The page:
“Sto plaz! Sto plaz!” Leeza was laughing, the boys were laughing, and she never wanted to stop, peaking on the Purple Flash sizzling through her veins, beat-up electric car packed to the max, whole goddamn Crete merchant marine on leave and she’d hardly got her thumb out when they’d peeled over in a cloud of dust, crazy hot wind blowing, antique boombox on the floorboards blasting out some ancient disco crap but it was loud enough it didn’t matter, boys chattering and she didn’t understand, but what the hell she’d learned, “Sto plaz!”
To the beach! She wanted to go skinny-dipping.
The boys just laughed as the car careened drunken along the dark cliffs and the hot wind blew through the glassless windows. She was coughing on the dust, jostled on top of knees and shoulders, somebody’s flat cap pulled low over her eyes, somebody else copping a feel. She slapped randomly, clutching the camera goggles and laughing, jacked in to the leads and riding flying swooping down out of the hills to the spark of town lights below.
Leeza went a little fuzzy on how they’d gotten out of the car, but somehow they were all stumbling along winding cobbled alleys.
Dizzy sweeps of closed storefronts, a tethered donkey, terraced houses above on a steep hill glowing dim white in the dark beneath the stars and the slow writhing serpents of colored auroras. Somebody caught her as the hill spun and tumbled down on her through the camera goggles. More jerky glimpses of frowning women in black hurrying past, cobblestones snaking away, harbor at the end of the side street, boats bobbing under lamplight.
“Sto plaz!” She spun around, tucking the goggles away, tugging free of their arms. “Sto plaz. Come on, you troglodytes, I wanna go swimming!”
The boys in their caps and imitation American jeans—the beautiful, carved-statue boys with their perfect profiles and big dark eyes and incredible eyelashes, Madre it wasn’t fair to waste those on men—the boys just laughed and took her arms and jostled her along, chanting, “Sto taverna! Sto taverna!”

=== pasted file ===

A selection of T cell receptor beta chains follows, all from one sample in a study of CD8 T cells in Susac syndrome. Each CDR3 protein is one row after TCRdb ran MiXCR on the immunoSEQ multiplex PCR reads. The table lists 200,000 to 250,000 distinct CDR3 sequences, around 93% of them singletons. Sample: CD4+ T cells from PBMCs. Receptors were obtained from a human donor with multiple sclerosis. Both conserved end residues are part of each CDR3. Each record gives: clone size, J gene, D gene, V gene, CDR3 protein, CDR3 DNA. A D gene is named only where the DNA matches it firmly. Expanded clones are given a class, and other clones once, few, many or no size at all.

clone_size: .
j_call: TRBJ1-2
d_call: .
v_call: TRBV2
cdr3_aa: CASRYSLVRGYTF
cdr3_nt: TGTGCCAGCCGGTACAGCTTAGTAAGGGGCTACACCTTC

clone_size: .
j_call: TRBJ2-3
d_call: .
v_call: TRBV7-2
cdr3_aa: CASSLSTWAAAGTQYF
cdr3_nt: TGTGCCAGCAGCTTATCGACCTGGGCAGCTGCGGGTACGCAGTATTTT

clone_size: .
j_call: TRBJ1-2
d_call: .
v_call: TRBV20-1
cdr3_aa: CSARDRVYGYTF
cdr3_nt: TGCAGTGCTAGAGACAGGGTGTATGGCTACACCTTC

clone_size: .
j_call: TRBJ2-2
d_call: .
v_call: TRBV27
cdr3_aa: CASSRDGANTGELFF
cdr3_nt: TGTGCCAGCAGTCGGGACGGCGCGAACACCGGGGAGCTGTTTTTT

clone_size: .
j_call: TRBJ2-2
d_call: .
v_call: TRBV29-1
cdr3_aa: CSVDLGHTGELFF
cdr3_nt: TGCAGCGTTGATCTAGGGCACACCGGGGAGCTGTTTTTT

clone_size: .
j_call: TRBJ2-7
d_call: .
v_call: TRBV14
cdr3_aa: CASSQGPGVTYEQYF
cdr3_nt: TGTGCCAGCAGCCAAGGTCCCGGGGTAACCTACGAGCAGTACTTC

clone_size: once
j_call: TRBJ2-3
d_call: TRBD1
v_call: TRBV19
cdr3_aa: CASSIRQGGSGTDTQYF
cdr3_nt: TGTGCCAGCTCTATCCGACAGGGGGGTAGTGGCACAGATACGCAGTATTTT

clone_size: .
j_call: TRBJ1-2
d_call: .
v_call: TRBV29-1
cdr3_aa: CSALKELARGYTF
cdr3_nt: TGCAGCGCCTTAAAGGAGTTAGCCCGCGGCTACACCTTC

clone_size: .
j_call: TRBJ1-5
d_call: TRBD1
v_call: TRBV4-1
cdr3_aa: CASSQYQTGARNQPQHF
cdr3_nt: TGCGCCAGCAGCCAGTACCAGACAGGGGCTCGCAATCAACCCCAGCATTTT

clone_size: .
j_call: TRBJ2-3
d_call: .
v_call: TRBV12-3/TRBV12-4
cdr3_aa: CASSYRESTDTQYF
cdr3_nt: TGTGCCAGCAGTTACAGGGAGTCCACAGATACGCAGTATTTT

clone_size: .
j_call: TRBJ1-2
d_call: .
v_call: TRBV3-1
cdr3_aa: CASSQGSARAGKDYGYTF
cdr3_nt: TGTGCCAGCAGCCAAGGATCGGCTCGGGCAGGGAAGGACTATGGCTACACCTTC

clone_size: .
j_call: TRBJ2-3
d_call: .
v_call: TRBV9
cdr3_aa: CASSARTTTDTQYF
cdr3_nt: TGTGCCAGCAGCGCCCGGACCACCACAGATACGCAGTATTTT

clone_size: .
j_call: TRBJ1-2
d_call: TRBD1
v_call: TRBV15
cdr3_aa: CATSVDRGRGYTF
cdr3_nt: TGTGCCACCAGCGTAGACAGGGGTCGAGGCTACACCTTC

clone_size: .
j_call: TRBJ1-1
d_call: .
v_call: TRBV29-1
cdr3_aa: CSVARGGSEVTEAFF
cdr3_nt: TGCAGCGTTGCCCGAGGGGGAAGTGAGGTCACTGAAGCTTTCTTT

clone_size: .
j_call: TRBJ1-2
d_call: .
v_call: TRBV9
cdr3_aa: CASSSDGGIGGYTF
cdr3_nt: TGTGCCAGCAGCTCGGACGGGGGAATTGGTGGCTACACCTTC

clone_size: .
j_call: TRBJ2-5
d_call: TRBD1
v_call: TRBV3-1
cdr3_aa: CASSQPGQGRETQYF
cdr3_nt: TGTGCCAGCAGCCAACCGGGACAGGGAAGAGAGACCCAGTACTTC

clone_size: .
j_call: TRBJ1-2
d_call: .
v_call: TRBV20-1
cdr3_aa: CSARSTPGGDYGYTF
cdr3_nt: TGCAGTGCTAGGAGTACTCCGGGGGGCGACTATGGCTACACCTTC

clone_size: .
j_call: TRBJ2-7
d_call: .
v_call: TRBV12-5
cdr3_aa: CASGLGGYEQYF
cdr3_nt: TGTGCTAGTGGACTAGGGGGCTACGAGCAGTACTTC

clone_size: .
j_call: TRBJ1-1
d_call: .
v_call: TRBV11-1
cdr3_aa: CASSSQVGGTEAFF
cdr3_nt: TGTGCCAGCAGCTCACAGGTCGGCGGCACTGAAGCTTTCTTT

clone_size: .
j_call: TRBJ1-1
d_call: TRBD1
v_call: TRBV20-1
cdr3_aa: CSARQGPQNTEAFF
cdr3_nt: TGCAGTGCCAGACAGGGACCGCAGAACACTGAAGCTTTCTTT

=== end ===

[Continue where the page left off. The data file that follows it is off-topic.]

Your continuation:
She decided after all maybe she could go for some beer—none of that retsina swill—she could feel the buzz leveling out and the thirst setting in. So she let them sweep her along toward the harbor. People were eating under diner awnings in the lamplight, one old man dancing slow by himself to that whiny string-music farther on, then a flash of sputtering pink neon spelling out Space Cafet ia.
“Let’s go in.” Leeza dug in her heels. “I want a drink in the Space Cafeteria.”
Arms kept dragging her along. “Ohi, ohi. Eleni’s.” They stumbled toward a low, cement-block building on the edge of the harbor. Music pulsed out the door to nab them and float them on in.
An enormous greasy man swathed in a stained apron pushed through some dancers to smack a tray of glasses and a pitcher of wine on their table. Leeza blinked up, grinning. “Hola, amigo. I mean, ciao Eleni. I need beer.” She winked.
The boys roared and the waiter looked pained, but a bottle of warm beer appeared on the table. She gulped it thirstily. Little plates started passing around, weird things like soggy leaves wrapped around mush, big raw peas, and sausage-like appetizers stuffed into chewy skins, which tasted okay until she gathered from a real hilarious pantomime that they were made from some kind of animal guts.
Music pounded through dim lights. Time to dance. Two or three sailors at a time gyrated and twirled her, strutting and rubbing their crotches up against her with soulful looks. Some other macho cut in, max-fusto in open shirt and gold chains, tight pants. Leeza laughed and stumbled against the table, a glass crashing to the floor. Like some kind of signal, everybody went nuts, jumping up and hooting and flinging plates and glasses onto the floor, dancing wild in the shards.
“Maximal!” Leeza flung another plate, dancing, pounding to the music until she couldn’t feel her feet.
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